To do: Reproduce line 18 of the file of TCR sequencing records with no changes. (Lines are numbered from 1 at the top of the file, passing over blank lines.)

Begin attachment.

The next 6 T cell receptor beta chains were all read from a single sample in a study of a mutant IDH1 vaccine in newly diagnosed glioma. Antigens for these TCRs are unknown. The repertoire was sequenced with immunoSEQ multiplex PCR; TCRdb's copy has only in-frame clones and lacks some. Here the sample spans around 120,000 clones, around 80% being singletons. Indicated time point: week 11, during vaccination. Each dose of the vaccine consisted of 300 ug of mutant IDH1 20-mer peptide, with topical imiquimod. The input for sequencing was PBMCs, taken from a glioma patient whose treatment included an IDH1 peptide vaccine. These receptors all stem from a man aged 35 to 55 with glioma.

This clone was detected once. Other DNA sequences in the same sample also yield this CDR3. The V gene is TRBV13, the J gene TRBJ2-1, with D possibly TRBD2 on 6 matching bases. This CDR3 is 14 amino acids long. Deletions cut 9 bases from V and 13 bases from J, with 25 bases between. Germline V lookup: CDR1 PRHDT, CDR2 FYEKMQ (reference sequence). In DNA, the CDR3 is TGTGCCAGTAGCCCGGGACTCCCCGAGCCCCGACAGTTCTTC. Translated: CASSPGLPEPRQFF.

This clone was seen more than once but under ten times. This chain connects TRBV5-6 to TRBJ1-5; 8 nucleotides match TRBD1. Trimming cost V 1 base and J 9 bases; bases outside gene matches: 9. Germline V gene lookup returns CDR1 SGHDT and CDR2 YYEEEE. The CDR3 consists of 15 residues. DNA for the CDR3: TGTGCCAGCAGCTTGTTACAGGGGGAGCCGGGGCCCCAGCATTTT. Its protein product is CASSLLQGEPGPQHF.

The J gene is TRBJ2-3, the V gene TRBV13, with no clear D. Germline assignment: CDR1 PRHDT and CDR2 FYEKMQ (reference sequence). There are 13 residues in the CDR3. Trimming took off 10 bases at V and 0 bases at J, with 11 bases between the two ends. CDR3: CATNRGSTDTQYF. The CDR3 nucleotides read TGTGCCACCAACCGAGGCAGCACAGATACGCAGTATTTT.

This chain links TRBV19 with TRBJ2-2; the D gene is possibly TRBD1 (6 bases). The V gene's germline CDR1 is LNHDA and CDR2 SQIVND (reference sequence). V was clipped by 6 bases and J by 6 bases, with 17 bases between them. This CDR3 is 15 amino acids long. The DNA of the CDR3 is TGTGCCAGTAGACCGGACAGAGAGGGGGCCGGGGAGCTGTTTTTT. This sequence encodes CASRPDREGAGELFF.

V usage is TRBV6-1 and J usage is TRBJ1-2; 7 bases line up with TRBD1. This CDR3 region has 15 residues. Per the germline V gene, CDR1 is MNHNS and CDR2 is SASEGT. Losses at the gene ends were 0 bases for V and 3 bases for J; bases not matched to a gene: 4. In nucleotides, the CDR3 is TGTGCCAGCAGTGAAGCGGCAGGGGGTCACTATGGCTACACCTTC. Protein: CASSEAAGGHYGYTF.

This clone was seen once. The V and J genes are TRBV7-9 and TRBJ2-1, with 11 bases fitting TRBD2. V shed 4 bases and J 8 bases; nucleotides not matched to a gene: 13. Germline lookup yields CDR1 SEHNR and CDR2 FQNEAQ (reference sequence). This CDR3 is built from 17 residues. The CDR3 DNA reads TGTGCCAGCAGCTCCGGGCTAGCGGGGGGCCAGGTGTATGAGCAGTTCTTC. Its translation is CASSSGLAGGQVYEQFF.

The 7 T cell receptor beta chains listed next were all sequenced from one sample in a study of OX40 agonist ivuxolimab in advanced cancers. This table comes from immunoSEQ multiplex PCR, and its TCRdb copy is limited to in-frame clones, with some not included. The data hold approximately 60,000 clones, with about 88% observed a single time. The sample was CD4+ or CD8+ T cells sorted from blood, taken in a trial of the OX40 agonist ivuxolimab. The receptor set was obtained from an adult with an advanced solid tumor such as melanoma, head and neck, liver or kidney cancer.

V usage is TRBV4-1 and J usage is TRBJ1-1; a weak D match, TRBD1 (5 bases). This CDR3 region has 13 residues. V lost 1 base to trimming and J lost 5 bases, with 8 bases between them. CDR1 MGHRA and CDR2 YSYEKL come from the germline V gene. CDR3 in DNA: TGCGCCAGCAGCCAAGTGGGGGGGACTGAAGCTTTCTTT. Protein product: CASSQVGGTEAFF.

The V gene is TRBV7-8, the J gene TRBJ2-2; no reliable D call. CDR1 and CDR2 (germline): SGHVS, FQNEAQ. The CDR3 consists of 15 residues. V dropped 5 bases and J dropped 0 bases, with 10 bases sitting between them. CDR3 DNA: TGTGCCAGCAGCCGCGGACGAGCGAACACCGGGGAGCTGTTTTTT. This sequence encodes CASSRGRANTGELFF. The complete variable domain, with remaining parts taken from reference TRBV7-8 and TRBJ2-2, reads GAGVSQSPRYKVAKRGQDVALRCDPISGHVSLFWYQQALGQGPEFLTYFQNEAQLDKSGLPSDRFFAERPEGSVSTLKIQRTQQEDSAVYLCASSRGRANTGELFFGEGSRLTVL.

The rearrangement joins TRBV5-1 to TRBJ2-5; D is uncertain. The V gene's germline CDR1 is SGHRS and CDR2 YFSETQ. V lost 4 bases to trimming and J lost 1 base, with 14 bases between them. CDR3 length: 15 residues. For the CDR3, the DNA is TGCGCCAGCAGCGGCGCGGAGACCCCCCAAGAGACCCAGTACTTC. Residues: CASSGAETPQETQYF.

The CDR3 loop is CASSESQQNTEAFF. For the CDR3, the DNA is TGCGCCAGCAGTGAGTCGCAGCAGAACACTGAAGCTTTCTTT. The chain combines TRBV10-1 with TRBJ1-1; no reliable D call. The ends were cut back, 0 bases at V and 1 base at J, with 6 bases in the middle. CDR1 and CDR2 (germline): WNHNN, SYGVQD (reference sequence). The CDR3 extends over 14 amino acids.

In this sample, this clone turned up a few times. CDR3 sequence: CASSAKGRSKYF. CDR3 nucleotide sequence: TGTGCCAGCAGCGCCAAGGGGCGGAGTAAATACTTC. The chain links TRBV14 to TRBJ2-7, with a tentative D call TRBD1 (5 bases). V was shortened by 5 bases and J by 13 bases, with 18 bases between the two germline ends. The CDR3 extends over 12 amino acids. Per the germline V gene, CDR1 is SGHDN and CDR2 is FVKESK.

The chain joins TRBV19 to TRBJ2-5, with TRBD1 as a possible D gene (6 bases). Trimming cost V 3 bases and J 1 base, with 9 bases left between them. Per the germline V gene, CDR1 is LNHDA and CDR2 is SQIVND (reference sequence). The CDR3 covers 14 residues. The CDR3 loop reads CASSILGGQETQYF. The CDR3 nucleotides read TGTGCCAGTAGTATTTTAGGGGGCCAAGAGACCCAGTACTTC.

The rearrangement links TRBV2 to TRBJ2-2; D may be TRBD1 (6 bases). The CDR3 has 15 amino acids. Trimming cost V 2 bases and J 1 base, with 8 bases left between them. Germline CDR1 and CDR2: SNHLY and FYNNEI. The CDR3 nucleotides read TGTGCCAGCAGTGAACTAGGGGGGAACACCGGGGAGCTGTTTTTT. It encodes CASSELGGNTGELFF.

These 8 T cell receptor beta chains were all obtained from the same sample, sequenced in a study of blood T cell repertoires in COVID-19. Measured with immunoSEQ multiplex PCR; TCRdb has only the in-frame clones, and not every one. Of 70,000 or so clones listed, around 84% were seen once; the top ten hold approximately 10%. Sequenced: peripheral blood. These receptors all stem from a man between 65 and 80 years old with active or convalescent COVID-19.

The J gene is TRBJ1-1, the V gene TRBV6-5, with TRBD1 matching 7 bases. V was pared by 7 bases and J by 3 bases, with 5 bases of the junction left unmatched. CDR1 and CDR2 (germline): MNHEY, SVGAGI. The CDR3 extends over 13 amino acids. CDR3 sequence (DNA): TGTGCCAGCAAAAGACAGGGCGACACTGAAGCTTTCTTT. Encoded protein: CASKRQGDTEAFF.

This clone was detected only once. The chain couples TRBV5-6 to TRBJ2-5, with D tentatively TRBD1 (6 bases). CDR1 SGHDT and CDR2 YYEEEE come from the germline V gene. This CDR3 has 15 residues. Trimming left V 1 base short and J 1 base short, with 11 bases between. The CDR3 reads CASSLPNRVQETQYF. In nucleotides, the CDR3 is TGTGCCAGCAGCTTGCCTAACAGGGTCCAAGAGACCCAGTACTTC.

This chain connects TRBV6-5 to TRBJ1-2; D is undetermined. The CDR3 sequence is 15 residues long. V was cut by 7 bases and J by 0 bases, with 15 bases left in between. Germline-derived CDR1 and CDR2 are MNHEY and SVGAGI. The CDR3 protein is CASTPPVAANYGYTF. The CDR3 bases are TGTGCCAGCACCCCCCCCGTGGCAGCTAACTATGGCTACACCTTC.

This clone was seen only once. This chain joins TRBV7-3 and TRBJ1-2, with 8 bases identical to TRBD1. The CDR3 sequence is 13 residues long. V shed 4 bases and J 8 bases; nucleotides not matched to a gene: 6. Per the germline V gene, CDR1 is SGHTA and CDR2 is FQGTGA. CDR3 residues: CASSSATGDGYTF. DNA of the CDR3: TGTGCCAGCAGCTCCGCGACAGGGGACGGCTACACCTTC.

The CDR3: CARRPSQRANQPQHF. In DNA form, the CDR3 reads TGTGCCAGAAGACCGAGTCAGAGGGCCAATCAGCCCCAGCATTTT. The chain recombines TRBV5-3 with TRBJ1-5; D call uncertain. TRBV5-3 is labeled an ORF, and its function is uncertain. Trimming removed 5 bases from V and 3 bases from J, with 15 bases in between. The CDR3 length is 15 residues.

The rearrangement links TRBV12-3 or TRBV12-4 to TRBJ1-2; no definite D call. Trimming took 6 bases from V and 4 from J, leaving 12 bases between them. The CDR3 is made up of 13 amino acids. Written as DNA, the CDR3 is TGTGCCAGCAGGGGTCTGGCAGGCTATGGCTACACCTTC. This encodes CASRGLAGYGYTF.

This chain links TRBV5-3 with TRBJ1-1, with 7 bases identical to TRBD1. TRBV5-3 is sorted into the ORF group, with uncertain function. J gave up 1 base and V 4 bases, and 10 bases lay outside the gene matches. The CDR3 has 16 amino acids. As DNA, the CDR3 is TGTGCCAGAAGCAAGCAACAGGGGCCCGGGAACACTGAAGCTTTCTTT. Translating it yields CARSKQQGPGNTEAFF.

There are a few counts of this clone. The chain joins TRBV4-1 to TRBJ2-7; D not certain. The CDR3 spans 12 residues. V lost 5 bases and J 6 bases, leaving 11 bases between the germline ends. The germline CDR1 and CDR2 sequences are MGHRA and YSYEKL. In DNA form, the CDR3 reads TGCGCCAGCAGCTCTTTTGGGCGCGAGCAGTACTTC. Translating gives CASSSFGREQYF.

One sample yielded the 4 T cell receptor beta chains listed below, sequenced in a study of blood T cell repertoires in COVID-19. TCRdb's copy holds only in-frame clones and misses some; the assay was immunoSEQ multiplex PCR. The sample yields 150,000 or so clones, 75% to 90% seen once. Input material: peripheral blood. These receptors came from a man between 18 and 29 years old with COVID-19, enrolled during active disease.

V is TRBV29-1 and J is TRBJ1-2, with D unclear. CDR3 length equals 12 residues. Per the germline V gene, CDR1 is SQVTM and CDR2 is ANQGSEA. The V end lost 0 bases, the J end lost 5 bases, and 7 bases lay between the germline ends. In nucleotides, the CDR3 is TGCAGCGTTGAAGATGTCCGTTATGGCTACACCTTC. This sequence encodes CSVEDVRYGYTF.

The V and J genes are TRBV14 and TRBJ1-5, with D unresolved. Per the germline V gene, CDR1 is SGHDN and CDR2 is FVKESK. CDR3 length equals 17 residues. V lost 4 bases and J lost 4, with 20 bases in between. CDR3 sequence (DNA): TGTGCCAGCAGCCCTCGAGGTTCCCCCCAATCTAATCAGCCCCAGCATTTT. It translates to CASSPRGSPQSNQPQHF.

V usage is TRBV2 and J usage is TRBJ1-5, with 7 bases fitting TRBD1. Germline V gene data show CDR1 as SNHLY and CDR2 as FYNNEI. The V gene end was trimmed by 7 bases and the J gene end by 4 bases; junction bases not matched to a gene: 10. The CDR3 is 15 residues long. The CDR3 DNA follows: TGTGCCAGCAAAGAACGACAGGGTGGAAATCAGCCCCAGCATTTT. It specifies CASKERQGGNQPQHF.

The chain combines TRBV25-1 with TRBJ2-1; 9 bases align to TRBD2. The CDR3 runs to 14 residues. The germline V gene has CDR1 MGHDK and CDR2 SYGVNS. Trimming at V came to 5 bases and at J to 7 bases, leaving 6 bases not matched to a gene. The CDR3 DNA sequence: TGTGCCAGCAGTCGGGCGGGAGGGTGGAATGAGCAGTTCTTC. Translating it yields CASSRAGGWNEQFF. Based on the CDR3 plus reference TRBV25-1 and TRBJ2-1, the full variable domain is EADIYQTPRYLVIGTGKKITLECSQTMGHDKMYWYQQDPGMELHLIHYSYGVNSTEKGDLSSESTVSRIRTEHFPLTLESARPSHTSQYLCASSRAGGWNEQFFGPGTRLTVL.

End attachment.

This clone was detected only once. The chain couples TRBV5-6 to TRBJ2-5, with D tentatively TRBD1 (6 bases). CDR1 SGHDT and CDR2 YYEEEE come from the germline V gene. This CDR3 has 15 residues. Trimming left V 1 base short and J 1 base short, with 11 bases between. The CDR3 reads CASSLPNRVQETQYF. In nucleotides, the CDR3 is TGTGCCAGCAGCTTGCCTAACAGGGTCCAAGAGACCCAGTACTTC.